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Cypriot banks to remain closed until Thursday

DPA PTI Nicosia | Updated on March 12, 2018 Published on March 26, 2013

Financial institutions in the country have been shut since March 16 as Cyprus and its international lenders struggled to agree on a plan to raise funds so the island could qualify for a bailout package.

The sudden postponement of the much anticipated bank reopening on Tuesday by all except Laiki and Bank of Cyprus was sure to hammer businesses already reeling from more than a week of no access to their deposits.

Government officials decided on a further postponement of the banks’ opening, pushing it back until Thursday, because of fears that the financial institutions would face a run by desperate customers trying to get their money out.

This decision was announced shortly after midnight Tuesday and was made after a bank bailout deal that calls for big losses for depositors.

ATMs continue to operate across the country, but the Bank of Cyprus and Laiki Bank have limited daily withdrawal limits to 100 euros (130 dollars). A large number of shops and businesses in Cyprus have stopped accepting credit or debit cards and are only taking cash.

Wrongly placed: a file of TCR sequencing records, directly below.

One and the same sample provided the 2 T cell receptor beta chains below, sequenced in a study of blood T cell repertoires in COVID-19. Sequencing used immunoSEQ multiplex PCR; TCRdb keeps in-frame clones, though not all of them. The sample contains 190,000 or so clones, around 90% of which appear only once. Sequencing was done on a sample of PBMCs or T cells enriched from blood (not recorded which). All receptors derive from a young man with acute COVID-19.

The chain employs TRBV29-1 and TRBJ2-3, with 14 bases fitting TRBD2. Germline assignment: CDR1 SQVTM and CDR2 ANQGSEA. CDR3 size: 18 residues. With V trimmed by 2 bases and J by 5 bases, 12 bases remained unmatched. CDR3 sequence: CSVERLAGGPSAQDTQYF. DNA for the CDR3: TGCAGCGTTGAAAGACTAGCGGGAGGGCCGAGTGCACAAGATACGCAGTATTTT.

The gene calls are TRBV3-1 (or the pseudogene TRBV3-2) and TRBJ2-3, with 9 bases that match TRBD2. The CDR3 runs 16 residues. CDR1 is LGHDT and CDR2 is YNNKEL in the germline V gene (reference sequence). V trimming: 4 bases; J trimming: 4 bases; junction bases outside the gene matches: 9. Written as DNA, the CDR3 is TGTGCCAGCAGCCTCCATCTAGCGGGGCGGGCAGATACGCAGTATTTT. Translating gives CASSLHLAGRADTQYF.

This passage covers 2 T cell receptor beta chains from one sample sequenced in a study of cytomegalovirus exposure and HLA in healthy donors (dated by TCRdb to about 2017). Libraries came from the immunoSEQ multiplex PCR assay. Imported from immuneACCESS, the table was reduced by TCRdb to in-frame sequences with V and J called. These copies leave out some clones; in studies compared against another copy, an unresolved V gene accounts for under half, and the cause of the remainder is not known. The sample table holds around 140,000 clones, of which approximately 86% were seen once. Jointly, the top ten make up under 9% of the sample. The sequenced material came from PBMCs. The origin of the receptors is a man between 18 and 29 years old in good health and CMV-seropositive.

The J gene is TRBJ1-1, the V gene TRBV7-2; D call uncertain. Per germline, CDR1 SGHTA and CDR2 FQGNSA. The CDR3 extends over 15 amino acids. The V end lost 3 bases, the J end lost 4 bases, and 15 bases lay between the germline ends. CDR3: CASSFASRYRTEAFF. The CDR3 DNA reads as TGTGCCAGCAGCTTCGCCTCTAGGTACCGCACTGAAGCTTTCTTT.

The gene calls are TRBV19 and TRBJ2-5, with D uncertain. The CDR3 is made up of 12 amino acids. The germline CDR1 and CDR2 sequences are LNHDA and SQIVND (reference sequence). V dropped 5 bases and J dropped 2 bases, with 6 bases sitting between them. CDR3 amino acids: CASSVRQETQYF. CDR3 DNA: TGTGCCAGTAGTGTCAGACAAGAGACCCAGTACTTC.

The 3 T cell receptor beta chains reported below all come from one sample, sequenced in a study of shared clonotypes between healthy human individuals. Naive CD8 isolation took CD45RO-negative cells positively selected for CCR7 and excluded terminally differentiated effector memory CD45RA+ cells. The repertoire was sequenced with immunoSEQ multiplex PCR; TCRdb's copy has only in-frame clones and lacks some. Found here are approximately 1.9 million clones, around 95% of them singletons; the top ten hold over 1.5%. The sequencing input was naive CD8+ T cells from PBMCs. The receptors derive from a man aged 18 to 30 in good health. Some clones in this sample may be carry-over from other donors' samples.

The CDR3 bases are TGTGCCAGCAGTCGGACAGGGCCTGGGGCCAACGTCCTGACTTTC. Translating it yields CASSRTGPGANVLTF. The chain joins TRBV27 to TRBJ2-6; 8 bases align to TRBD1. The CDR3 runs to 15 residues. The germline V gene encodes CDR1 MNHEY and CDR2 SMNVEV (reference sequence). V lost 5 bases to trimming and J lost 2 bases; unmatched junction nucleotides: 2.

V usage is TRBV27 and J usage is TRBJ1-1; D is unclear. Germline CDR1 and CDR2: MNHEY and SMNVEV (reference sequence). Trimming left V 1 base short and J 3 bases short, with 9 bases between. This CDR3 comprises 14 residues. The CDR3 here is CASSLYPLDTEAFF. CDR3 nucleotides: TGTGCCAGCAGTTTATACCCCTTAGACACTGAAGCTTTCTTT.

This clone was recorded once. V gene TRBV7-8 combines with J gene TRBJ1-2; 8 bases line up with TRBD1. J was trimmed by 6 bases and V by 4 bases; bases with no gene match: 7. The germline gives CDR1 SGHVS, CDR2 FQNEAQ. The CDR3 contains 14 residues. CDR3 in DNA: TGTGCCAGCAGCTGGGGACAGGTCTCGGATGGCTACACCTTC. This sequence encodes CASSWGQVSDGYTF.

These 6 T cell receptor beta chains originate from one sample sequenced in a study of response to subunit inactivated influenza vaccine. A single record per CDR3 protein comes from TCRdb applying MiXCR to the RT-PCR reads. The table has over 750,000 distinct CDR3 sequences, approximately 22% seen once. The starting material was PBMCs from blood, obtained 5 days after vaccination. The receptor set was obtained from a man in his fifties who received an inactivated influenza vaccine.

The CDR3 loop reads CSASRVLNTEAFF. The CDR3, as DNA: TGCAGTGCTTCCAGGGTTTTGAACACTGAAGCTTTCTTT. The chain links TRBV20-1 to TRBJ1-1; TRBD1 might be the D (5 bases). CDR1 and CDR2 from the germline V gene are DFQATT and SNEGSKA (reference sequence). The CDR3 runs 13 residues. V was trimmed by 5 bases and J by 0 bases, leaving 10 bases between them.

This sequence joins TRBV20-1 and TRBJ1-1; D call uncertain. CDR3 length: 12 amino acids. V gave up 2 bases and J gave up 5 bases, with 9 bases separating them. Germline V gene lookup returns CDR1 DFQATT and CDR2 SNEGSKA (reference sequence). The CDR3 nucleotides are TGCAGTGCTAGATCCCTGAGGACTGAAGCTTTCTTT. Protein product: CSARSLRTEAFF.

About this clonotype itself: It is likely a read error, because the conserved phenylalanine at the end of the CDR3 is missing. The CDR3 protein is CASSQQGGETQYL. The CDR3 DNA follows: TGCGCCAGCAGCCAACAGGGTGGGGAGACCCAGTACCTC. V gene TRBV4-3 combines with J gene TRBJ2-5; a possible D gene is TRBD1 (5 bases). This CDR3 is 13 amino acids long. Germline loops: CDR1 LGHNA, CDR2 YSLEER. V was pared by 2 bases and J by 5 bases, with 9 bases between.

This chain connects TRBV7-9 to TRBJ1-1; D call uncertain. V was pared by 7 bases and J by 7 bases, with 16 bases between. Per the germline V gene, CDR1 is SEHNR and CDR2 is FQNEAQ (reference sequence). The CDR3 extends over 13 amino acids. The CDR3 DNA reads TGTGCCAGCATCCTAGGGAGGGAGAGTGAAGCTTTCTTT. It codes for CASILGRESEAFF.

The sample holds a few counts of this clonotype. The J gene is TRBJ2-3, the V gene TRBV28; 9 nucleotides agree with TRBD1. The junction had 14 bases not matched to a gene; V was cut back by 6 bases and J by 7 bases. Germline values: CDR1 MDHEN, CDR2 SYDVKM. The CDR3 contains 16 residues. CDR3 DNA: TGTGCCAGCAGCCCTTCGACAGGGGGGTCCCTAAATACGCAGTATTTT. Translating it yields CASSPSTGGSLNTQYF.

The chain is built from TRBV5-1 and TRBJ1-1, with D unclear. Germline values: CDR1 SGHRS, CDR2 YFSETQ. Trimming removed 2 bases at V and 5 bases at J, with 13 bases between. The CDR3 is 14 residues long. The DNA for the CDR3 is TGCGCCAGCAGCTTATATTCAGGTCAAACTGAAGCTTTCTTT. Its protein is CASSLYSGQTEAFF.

Finance Minister Michalis Sarris made the decision to keep the banks closed on the recommendation of the central bank governor Panicos Demetriades in order to “ensure the smooth functioning of the entire banking system”.

There have been fears that the banks could be drained of cash when they reopen as frightened investors try to withdraw their deposits.

President Nicos Anastasiades meanwhile said in a televised address to the nation that Cypriots would face further capital controls, without specifying what they were.

“This is a very temporary measure, which will gradually be relaxed. I can assure that we will do everything possible to return soon to complete normality,” he said.

The bailout, agreed by eurozone finance ministers, would revamp the country’s banking system and force big losses for bondholders and depositors at both the Bank of Cyprus and Laiki.

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Published on March 26, 2013
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